He's on the brink of mega-stardom, has a Hollywood home and a new Mercedes. But he still gets teary-eyed over gloomy London skies; the interview SEAL, SINGER, TALKS TO BEN THOMPSON

seal Henry Samuel is one of those names - like Prince Rogers Nelson or Madonna Louise Ciccone - that seem to destine their bearers for fame. Snowflakes nudge the Park Lane hotel room window as Seal, somehow contriving to sound modest rather than monomaniacal, says: "My manager tells me that I'm on the verge of becoming a megastar." Does he view this prospect with any trepidation? "I embrace it whole-heartedly ... that's what life's all about: embracing each experience as it happens, even if it's a bad one. Every experience is good in retrospect."

Hang on a minute. As a child I remember grazing my knee quite badly and time has put no gloss on that. Seal's upbringing was, by all accounts, replete with trauma of a much more serious stamp. Settled with white foster-parents in Romford, Essex, he was suddenly reclaimed by his natural mother at the age of four, and dragged kicking and screaming across London. After she became ill and went to Nigeria, Seal was brought up in Kilburn by a dad, now dead, whose enthusiasm for corporal punishment drove him to leave home in his mid-teens.

Surviving the trials of his youth must have entailed a thickening of the hide. Though his life is now "fantastic", Seal is reluctant to shed a protective layer of reticence. An imposing figure in strange satiny trousers and expensive black T-shirt, he is affable but guarded; happy to admit to having played tennis for five hours the previous day and then eaten quite a lot of biscuits afterwards, but reluctant to be drawn on more serious issues. What kind of biscuits were they? (Suspiciously) "I don't know ... ginger nuts, custard creams."

Seal's current home is in Los Angeles - just near Mulholland Drive in the Hollywood Hills - which he describes as "nice". Does he have any famous neighbours? "There's only three houses on my street and I don't know who lives in them." Living the strange, rootless life of an international pop star, he is not immune to the odd nostalgic moment. "The other day I was doing some writing in my hotel room and I ordered some tea and sat by the window with a cigarette. It was miserable outside - just overcast, grey and totally depressing - and I did get quite emotional and teary-eyed because it was something I was used to: it was London as I remember it from a few years ago when I used to be a bike messenger, cycling down the same road I was looking out over."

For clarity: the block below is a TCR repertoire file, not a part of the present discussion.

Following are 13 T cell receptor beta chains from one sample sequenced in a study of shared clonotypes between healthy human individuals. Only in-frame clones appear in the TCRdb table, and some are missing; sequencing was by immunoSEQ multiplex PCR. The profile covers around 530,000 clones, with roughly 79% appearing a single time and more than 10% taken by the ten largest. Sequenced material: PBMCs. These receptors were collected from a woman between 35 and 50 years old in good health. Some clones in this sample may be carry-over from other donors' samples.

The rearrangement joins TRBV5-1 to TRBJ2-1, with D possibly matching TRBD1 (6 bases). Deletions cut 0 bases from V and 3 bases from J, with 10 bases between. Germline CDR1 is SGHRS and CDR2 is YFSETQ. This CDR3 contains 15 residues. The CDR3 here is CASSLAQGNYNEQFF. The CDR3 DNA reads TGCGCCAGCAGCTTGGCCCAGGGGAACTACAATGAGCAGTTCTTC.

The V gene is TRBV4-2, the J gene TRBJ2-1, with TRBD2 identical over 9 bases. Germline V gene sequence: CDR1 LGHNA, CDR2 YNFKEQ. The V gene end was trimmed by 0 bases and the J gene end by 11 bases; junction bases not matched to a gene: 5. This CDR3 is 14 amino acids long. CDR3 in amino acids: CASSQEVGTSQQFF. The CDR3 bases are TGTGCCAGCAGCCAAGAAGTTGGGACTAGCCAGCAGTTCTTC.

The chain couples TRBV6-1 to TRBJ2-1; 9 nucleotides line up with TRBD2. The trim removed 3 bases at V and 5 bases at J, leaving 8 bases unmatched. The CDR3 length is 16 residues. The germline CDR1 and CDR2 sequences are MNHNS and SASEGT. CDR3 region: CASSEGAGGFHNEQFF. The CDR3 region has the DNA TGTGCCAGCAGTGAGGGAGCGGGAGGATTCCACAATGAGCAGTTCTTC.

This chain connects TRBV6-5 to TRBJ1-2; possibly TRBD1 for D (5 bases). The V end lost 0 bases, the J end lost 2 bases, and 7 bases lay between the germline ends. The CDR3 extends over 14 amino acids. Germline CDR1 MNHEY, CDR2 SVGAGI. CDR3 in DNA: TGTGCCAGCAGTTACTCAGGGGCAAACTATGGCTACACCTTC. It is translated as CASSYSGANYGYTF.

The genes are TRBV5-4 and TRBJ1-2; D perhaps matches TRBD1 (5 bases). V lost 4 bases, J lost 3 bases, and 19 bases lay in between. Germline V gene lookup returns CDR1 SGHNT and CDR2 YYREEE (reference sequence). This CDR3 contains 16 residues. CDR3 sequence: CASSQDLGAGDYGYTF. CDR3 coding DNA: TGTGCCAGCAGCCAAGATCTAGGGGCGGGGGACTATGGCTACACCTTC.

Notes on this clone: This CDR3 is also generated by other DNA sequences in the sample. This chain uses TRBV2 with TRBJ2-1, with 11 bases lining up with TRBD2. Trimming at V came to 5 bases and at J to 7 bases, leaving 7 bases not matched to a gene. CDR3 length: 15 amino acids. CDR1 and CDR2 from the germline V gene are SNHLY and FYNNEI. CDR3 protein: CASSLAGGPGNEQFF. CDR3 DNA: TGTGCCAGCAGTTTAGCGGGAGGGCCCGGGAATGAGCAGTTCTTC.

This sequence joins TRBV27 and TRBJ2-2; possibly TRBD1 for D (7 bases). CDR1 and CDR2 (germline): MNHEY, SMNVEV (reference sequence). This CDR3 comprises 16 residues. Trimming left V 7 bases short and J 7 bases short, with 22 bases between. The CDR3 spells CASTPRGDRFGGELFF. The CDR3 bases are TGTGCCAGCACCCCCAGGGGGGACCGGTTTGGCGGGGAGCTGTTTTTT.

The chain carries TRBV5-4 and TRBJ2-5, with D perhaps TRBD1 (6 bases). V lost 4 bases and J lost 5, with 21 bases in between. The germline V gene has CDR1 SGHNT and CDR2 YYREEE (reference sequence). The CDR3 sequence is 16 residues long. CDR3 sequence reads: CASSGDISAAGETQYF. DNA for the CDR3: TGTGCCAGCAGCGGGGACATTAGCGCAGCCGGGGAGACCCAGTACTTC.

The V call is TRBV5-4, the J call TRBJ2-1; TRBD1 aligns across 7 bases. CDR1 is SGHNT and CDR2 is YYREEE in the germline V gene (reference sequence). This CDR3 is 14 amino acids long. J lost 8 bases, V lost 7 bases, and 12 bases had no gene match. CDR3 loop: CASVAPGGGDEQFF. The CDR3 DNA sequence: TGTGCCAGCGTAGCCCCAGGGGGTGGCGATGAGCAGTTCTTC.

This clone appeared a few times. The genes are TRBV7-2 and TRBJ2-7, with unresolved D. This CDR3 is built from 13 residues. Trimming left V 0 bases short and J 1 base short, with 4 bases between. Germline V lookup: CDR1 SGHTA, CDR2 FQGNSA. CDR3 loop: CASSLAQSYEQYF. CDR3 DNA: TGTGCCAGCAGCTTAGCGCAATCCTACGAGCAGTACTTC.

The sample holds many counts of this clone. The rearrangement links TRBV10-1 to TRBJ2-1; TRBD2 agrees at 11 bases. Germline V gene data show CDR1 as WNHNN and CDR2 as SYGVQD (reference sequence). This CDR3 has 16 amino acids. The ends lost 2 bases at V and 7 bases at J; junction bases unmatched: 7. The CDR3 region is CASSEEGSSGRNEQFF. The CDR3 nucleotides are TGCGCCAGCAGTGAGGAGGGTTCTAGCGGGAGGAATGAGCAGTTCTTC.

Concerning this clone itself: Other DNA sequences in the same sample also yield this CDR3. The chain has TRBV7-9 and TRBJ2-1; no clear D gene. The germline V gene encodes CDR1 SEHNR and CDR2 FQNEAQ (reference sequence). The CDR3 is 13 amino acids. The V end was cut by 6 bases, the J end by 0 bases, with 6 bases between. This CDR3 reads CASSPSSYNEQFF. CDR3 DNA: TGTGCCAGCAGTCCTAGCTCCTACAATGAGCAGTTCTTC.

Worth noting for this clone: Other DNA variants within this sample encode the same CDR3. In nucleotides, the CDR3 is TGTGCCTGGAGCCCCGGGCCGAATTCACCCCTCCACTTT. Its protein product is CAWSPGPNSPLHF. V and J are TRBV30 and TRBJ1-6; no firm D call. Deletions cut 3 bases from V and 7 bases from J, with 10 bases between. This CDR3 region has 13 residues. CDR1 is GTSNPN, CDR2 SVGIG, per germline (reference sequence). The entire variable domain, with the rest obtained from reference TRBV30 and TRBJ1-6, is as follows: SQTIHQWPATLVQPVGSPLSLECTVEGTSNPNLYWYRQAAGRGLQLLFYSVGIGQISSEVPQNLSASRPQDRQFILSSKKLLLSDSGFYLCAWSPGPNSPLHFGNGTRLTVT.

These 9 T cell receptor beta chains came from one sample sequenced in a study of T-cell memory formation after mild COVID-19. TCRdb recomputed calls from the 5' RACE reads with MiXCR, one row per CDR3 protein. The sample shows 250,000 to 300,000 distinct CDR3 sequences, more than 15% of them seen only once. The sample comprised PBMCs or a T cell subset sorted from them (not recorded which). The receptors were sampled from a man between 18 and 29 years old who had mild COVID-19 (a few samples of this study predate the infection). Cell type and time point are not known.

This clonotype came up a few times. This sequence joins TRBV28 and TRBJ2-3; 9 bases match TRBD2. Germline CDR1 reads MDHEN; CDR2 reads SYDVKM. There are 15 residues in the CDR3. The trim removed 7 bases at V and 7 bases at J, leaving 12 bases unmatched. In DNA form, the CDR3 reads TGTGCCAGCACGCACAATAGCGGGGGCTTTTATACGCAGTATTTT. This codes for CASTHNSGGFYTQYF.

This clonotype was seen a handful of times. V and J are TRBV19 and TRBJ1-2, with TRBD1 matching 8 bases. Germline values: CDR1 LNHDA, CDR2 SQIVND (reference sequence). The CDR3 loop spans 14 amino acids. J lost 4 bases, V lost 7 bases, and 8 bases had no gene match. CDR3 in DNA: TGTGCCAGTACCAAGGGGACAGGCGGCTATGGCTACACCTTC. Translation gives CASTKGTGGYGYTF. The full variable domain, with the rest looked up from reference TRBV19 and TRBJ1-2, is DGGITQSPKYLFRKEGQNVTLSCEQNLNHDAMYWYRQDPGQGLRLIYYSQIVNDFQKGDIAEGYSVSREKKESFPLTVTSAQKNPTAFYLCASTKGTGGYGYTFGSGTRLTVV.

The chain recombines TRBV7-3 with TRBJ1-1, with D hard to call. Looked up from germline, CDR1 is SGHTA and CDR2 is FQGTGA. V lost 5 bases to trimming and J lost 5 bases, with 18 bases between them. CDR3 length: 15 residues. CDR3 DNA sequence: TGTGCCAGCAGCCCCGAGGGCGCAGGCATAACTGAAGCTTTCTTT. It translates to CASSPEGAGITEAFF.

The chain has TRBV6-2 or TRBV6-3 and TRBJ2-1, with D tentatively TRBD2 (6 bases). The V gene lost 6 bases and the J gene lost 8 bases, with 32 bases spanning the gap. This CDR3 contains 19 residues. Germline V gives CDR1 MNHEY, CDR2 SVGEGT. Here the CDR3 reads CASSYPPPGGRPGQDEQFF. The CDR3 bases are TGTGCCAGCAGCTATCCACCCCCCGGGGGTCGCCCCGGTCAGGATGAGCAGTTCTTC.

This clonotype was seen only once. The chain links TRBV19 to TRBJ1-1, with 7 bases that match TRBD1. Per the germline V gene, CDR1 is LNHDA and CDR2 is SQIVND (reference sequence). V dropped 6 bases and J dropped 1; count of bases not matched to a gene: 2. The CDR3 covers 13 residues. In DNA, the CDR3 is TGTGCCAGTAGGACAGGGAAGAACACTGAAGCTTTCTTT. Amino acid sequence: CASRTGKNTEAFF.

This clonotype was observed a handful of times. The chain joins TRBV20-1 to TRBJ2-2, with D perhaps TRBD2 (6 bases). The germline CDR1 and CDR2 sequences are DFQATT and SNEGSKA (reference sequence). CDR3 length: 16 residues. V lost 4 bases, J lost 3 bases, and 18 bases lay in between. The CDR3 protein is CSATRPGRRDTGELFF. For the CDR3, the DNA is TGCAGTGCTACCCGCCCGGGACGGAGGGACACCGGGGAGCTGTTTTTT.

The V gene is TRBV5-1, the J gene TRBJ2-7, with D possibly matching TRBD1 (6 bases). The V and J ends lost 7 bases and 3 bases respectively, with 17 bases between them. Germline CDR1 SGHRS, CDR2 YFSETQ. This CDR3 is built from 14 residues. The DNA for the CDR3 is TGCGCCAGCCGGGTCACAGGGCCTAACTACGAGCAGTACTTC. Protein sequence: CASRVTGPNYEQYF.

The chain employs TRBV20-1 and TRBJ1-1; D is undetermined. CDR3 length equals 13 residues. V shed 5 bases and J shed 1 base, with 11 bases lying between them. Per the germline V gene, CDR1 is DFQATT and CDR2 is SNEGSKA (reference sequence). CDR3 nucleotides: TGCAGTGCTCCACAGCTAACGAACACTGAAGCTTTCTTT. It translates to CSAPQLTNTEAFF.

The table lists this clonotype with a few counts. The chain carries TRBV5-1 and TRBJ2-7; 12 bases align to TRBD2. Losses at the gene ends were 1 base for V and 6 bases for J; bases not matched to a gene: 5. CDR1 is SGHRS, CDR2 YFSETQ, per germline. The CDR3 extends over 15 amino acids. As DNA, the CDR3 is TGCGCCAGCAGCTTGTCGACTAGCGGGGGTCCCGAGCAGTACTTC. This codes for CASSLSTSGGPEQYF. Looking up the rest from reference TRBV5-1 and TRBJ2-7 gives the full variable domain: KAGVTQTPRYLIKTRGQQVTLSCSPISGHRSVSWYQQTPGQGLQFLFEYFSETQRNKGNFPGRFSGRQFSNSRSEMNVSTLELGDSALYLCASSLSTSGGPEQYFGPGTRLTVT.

Bike messenger work always looks dangerous. "It was. I got knocked off five times a day on average for the first week." Seal worked in McDonald's too for a while, but his main pre-fame employment was in the fashion industry. He spent five years making clothes for a King's Road designer before deciding that his future lay in music. Two years on, in May 1990, Seal's stately guest vocal swept acid house maverick Adamski's "Killer" to number one in the UK singles charts. A solo career followed, with the epic pop swirl of "Crazy" establishing him as a worldwide star. At the 1992 Brit Awards, Seal won everything except best turned out horse.

He is just outlining his philosophy of songwriting - "I've got this theory that they're all already existing out there, and all you have to do is tap into them" - when two hotel staff arrive with the stereo equipment he asked for. Seal puts on a Talk Talk CD. What initially seems a gross breach of interview etiquette (the pop star equivalent of burping before a meal) turns out to be a spur to loquacity. With his third album looming, he confesses to being "a bit hesitant" about putting himself - as he usually does - "in a series of the sort of adverse situations that will inspire lyric writing". So he deliberately sets a course for choppy emotional waters in order to write songs about them? "Yes, well, subconsciously at least."

Does it make it hard for people to deal with him on an emotional level if they suspect that he is going to use their feelings for his own creative ends? "I don't think so." A pause and a laugh. "Well, I don't think so, but one or two of my ex-girlfriends might beg to differ." Surely it's hard to concentrate your attention on an unhappy situation if you're thinking this is going to work really well in a song later? "I guess there is a little bit of that," Seal's monolithic face cracks into a grin. "I'd be lying if I said there wasn't."